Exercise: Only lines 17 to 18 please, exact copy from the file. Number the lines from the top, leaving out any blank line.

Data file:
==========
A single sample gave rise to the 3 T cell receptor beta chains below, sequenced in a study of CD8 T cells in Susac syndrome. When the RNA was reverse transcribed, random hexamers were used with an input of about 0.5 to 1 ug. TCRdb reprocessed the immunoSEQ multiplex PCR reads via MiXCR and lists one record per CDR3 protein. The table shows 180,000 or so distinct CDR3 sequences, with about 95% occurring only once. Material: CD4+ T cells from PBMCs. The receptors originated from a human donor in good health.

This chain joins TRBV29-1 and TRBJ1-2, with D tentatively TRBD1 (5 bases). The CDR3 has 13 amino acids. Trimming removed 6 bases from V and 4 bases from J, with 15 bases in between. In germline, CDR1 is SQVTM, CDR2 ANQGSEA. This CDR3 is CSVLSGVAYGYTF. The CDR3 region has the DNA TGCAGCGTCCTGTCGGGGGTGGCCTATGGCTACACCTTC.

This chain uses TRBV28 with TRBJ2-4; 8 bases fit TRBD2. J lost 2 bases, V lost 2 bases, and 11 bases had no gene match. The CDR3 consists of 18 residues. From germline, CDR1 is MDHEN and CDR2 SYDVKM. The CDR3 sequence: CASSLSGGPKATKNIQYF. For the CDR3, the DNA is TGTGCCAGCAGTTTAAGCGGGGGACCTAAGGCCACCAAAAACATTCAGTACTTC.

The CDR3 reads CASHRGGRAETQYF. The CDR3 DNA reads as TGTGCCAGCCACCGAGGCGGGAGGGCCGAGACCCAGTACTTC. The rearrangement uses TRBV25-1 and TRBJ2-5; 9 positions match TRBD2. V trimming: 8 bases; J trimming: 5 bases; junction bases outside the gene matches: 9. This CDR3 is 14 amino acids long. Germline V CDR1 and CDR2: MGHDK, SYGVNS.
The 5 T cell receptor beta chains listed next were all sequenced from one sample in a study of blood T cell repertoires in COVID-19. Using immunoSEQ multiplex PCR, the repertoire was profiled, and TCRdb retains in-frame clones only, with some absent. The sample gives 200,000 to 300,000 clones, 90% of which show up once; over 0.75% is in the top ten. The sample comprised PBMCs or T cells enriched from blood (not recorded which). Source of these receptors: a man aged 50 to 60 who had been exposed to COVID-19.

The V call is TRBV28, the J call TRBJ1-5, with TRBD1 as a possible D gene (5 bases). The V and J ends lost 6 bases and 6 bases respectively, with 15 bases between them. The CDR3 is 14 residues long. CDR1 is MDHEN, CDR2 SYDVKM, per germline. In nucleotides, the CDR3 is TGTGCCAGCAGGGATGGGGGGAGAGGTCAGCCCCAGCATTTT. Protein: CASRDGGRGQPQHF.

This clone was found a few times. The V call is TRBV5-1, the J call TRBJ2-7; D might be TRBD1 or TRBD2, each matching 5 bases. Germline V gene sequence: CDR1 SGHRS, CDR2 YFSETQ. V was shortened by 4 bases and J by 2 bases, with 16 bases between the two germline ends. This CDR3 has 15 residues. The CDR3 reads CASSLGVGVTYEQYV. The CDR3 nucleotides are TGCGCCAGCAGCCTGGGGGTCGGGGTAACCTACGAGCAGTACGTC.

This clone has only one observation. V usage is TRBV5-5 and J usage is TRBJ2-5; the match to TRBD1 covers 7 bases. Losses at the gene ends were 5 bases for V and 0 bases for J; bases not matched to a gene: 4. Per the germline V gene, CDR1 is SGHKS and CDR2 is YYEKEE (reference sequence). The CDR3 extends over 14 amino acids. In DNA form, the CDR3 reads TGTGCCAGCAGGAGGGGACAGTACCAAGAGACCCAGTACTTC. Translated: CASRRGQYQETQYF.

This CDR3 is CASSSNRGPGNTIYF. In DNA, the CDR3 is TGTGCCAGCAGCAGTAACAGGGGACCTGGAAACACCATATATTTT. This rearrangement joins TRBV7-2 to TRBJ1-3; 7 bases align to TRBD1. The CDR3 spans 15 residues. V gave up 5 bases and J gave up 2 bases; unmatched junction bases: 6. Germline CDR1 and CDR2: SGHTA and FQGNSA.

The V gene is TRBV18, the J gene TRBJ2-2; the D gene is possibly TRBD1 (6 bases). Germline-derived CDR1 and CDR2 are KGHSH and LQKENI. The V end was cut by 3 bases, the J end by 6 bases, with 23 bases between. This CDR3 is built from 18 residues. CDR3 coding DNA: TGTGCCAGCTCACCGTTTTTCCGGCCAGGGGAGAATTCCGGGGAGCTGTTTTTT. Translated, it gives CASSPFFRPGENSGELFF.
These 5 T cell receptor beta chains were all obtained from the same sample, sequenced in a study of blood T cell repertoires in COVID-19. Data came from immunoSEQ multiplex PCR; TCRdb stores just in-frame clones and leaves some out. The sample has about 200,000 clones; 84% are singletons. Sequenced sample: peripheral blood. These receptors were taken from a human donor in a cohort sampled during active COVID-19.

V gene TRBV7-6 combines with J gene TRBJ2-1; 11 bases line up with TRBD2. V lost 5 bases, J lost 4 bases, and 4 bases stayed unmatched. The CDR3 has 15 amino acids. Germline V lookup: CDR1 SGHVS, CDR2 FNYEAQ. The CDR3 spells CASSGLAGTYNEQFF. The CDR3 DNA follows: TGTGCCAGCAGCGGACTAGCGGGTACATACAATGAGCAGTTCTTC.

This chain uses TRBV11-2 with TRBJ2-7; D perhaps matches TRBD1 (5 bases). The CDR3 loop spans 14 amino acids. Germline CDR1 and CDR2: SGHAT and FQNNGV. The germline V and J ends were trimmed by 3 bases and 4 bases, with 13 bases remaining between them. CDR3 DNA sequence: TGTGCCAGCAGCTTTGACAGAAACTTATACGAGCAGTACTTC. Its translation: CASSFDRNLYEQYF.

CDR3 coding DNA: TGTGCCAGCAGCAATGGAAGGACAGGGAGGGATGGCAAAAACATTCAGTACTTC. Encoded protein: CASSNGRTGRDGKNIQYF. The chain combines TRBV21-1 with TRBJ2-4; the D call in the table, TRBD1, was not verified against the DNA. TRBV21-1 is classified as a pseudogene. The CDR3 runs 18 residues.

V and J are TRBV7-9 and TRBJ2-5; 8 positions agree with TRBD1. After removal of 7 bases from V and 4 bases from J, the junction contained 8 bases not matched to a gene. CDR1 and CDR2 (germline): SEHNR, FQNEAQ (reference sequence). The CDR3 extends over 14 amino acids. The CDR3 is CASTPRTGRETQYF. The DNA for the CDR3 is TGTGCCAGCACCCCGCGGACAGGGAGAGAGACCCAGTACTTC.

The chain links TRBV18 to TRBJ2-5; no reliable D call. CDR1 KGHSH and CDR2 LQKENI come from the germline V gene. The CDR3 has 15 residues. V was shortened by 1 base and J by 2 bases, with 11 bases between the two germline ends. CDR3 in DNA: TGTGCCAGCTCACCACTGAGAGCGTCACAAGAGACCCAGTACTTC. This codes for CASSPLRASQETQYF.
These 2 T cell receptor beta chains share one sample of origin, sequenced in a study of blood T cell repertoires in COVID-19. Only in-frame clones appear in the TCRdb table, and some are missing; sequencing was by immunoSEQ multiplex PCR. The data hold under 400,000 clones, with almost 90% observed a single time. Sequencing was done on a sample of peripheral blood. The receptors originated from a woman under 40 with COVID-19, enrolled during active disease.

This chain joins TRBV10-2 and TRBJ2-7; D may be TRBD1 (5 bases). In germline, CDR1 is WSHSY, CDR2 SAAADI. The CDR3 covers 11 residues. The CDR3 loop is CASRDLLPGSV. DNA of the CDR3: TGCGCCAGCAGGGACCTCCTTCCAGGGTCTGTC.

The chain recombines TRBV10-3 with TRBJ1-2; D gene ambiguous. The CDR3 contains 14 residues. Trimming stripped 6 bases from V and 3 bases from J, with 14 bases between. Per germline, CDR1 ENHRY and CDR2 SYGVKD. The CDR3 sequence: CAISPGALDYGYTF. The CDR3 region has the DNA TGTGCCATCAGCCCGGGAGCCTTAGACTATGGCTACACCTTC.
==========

These 2 T cell receptor beta chains share one sample of origin, sequenced in a study of blood T cell repertoires in COVID-19. Only in-frame clones appear in the TCRdb table, and some are missing; sequencing was by immunoSEQ multiplex PCR. The data hold under 400,000 clones, with almost 90% observed a single time. Sequencing was done on a sample of peripheral blood. The receptors originated from a woman under 40 with COVID-19, enrolled during active disease.

This chain joins TRBV10-2 and TRBJ2-7; D may be TRBD1 (5 bases). In germline, CDR1 is WSHSY, CDR2 SAAADI. The CDR3 covers 11 residues. The CDR3 loop is CASRDLLPGSV. DNA of the CDR3: TGCGCCAGCAGGGACCTCCTTCCAGGGTCTGTC.